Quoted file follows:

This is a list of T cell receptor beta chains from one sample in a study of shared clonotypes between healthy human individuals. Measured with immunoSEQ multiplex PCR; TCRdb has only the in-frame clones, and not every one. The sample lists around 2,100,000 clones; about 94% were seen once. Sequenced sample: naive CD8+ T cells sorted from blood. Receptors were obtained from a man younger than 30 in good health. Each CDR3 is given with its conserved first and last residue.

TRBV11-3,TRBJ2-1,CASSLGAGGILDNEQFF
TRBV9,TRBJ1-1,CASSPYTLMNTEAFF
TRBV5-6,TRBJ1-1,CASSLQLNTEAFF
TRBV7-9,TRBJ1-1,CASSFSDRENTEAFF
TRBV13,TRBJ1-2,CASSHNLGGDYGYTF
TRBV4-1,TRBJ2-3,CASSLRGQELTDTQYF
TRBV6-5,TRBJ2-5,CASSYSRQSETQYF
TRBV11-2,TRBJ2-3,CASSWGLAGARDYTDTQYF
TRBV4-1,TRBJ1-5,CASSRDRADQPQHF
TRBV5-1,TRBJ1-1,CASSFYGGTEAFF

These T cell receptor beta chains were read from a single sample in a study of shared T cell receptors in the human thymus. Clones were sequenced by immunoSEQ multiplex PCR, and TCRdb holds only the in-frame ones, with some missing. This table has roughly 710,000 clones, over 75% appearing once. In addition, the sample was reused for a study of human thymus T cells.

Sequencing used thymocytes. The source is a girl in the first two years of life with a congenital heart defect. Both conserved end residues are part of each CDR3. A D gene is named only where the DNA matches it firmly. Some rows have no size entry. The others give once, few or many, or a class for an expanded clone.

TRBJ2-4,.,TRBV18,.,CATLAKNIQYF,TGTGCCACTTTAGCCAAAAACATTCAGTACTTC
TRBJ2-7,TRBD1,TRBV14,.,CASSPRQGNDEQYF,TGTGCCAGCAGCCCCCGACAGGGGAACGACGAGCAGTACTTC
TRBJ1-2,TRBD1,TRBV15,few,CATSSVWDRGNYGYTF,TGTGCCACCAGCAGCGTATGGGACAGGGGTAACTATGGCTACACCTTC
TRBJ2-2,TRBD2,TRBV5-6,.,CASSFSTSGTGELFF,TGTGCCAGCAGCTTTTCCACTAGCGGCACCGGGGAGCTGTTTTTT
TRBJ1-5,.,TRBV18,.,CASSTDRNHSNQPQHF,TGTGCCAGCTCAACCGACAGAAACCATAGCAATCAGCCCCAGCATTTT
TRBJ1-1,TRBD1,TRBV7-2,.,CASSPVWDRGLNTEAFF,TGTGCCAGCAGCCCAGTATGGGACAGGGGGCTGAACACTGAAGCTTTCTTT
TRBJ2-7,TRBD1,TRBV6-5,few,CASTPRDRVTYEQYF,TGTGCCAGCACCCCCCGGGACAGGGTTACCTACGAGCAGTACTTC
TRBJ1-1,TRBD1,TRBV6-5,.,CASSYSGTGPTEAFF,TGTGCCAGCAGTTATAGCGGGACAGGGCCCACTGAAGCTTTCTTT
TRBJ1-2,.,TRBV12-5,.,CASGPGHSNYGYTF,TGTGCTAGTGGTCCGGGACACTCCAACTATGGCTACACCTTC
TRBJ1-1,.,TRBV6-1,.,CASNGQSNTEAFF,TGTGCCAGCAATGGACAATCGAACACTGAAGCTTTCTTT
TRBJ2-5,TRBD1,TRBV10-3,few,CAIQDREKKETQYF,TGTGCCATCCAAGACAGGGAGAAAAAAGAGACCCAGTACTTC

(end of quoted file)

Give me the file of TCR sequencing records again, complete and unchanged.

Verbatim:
This is a list of T cell receptor beta chains from one sample in a study of shared clonotypes between healthy human individuals. Measured with immunoSEQ multiplex PCR; TCRdb has only the in-frame clones, and not every one. The sample lists around 2,100,000 clones; about 94% were seen once. Sequenced sample: naive CD8+ T cells sorted from blood. Receptors were obtained from a man younger than 30 in good health. Each CDR3 is given with its conserved first and last residue.

TRBV11-3,TRBJ2-1,CASSLGAGGILDNEQFF
TRBV9,TRBJ1-1,CASSPYTLMNTEAFF
TRBV5-6,TRBJ1-1,CASSLQLNTEAFF
TRBV7-9,TRBJ1-1,CASSFSDRENTEAFF
TRBV13,TRBJ1-2,CASSHNLGGDYGYTF
TRBV4-1,TRBJ2-3,CASSLRGQELTDTQYF
TRBV6-5,TRBJ2-5,CASSYSRQSETQYF
TRBV11-2,TRBJ2-3,CASSWGLAGARDYTDTQYF
TRBV4-1,TRBJ1-5,CASSRDRADQPQHF
TRBV5-1,TRBJ1-1,CASSFYGGTEAFF

These T cell receptor beta chains were read from a single sample in a study of shared T cell receptors in the human thymus. Clones were sequenced by immunoSEQ multiplex PCR, and TCRdb holds only the in-frame ones, with some missing. This table has roughly 710,000 clones, over 75% appearing once. In addition, the sample was reused for a study of human thymus T cells.

Sequencing used thymocytes. The source is a girl in the first two years of life with a congenital heart defect. Both conserved end residues are part of each CDR3. A D gene is named only where the DNA matches it firmly. Some rows have no size entry. The others give once, few or many, or a class for an expanded clone.

TRBJ2-4,.,TRBV18,.,CATLAKNIQYF,TGTGCCACTTTAGCCAAAAACATTCAGTACTTC
TRBJ2-7,TRBD1,TRBV14,.,CASSPRQGNDEQYF,TGTGCCAGCAGCCCCCGACAGGGGAACGACGAGCAGTACTTC
TRBJ1-2,TRBD1,TRBV15,few,CATSSVWDRGNYGYTF,TGTGCCACCAGCAGCGTATGGGACAGGGGTAACTATGGCTACACCTTC
TRBJ2-2,TRBD2,TRBV5-6,.,CASSFSTSGTGELFF,TGTGCCAGCAGCTTTTCCACTAGCGGCACCGGGGAGCTGTTTTTT
TRBJ1-5,.,TRBV18,.,CASSTDRNHSNQPQHF,TGTGCCAGCTCAACCGACAGAAACCATAGCAATCAGCCCCAGCATTTT
TRBJ1-1,TRBD1,TRBV7-2,.,CASSPVWDRGLNTEAFF,TGTGCCAGCAGCCCAGTATGGGACAGGGGGCTGAACACTGAAGCTTTCTTT
TRBJ2-7,TRBD1,TRBV6-5,few,CASTPRDRVTYEQYF,TGTGCCAGCACCCCCCGGGACAGGGTTACCTACGAGCAGTACTTC
TRBJ1-1,TRBD1,TRBV6-5,.,CASSYSGTGPTEAFF,TGTGCCAGCAGTTATAGCGGGACAGGGCCCACTGAAGCTTTCTTT
TRBJ1-2,.,TRBV12-5,.,CASGPGHSNYGYTF,TGTGCTAGTGGTCCGGGACACTCCAACTATGGCTACACCTTC
TRBJ1-1,.,TRBV6-1,.,CASNGQSNTEAFF,TGTGCCAGCAATGGACAATCGAACACTGAAGCTTTCTTT
TRBJ2-5,TRBD1,TRBV10-3,few,CAIQDREKKETQYF,TGTGCCATCCAAGACAGGGAGAAAAAAGAGACCCAGTACTTC